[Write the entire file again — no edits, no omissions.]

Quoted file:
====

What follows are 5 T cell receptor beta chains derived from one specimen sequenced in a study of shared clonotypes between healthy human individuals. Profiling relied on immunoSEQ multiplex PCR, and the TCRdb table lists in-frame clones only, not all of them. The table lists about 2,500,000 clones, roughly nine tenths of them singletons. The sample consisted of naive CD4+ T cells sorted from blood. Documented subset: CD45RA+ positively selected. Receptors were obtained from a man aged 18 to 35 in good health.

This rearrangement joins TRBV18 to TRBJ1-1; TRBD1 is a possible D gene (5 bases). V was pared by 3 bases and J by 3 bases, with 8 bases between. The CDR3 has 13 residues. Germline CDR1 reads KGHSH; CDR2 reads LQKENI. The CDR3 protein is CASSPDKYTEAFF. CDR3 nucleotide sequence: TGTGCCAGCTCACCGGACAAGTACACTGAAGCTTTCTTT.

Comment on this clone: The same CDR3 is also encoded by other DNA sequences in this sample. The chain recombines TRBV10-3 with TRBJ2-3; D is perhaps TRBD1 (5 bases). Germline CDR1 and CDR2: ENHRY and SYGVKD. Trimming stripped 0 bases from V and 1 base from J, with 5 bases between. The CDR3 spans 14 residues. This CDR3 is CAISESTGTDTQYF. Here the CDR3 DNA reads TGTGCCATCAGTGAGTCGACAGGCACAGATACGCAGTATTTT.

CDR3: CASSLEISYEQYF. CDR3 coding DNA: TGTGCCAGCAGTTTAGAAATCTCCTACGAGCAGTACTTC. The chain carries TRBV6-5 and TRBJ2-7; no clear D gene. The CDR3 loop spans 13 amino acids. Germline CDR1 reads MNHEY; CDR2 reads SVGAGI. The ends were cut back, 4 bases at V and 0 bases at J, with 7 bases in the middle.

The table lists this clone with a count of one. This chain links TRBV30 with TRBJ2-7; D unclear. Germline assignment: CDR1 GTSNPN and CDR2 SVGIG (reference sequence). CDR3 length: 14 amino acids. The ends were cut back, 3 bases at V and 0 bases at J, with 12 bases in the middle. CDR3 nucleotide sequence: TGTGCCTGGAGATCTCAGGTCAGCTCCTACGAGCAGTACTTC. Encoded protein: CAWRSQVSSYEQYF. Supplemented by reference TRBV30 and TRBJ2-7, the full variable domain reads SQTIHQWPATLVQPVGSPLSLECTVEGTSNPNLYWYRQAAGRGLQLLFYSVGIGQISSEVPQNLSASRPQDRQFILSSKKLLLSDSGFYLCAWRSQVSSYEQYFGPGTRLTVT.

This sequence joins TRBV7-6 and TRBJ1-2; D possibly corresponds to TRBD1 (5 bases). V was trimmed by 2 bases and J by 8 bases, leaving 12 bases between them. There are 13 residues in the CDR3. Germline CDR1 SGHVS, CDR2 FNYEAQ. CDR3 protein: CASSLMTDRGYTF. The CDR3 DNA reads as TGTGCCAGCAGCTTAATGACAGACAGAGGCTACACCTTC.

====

What follows are 5 T cell receptor beta chains derived from one specimen sequenced in a study of shared clonotypes between healthy human individuals. Profiling relied on immunoSEQ multiplex PCR, and the TCRdb table lists in-frame clones only, not all of them. The table lists about 2,500,000 clones, roughly nine tenths of them singletons. The sample consisted of naive CD4+ T cells sorted from blood. Documented subset: CD45RA+ positively selected. Receptors were obtained from a man aged 18 to 35 in good health.

This rearrangement joins TRBV18 to TRBJ1-1; TRBD1 is a possible D gene (5 bases). V was pared by 3 bases and J by 3 bases, with 8 bases between. The CDR3 has 13 residues. Germline CDR1 reads KGHSH; CDR2 reads LQKENI. The CDR3 protein is CASSPDKYTEAFF. CDR3 nucleotide sequence: TGTGCCAGCTCACCGGACAAGTACACTGAAGCTTTCTTT.

Comment on this clone: The same CDR3 is also encoded by other DNA sequences in this sample. The chain recombines TRBV10-3 with TRBJ2-3; D is perhaps TRBD1 (5 bases). Germline CDR1 and CDR2: ENHRY and SYGVKD. Trimming stripped 0 bases from V and 1 base from J, with 5 bases between. The CDR3 spans 14 residues. This CDR3 is CAISESTGTDTQYF. Here the CDR3 DNA reads TGTGCCATCAGTGAGTCGACAGGCACAGATACGCAGTATTTT.

CDR3: CASSLEISYEQYF. CDR3 coding DNA: TGTGCCAGCAGTTTAGAAATCTCCTACGAGCAGTACTTC. The chain carries TRBV6-5 and TRBJ2-7; no clear D gene. The CDR3 loop spans 13 amino acids. Germline CDR1 reads MNHEY; CDR2 reads SVGAGI. The ends were cut back, 4 bases at V and 0 bases at J, with 7 bases in the middle.

The table lists this clone with a count of one. This chain links TRBV30 with TRBJ2-7; D unclear. Germline assignment: CDR1 GTSNPN and CDR2 SVGIG (reference sequence). CDR3 length: 14 amino acids. The ends were cut back, 3 bases at V and 0 bases at J, with 12 bases in the middle. CDR3 nucleotide sequence: TGTGCCTGGAGATCTCAGGTCAGCTCCTACGAGCAGTACTTC. Encoded protein: CAWRSQVSSYEQYF. Supplemented by reference TRBV30 and TRBJ2-7, the full variable domain reads SQTIHQWPATLVQPVGSPLSLECTVEGTSNPNLYWYRQAAGRGLQLLFYSVGIGQISSEVPQNLSASRPQDRQFILSSKKLLLSDSGFYLCAWRSQVSSYEQYFGPGTRLTVT.

This sequence joins TRBV7-6 and TRBJ1-2; D possibly corresponds to TRBD1 (5 bases). V was trimmed by 2 bases and J by 8 bases, leaving 12 bases between them. There are 13 residues in the CDR3. Germline CDR1 SGHVS, CDR2 FNYEAQ. CDR3 protein: CASSLMTDRGYTF. The CDR3 DNA reads as TGTGCCAGCAGCTTAATGACAGACAGAGGCTACACCTTC.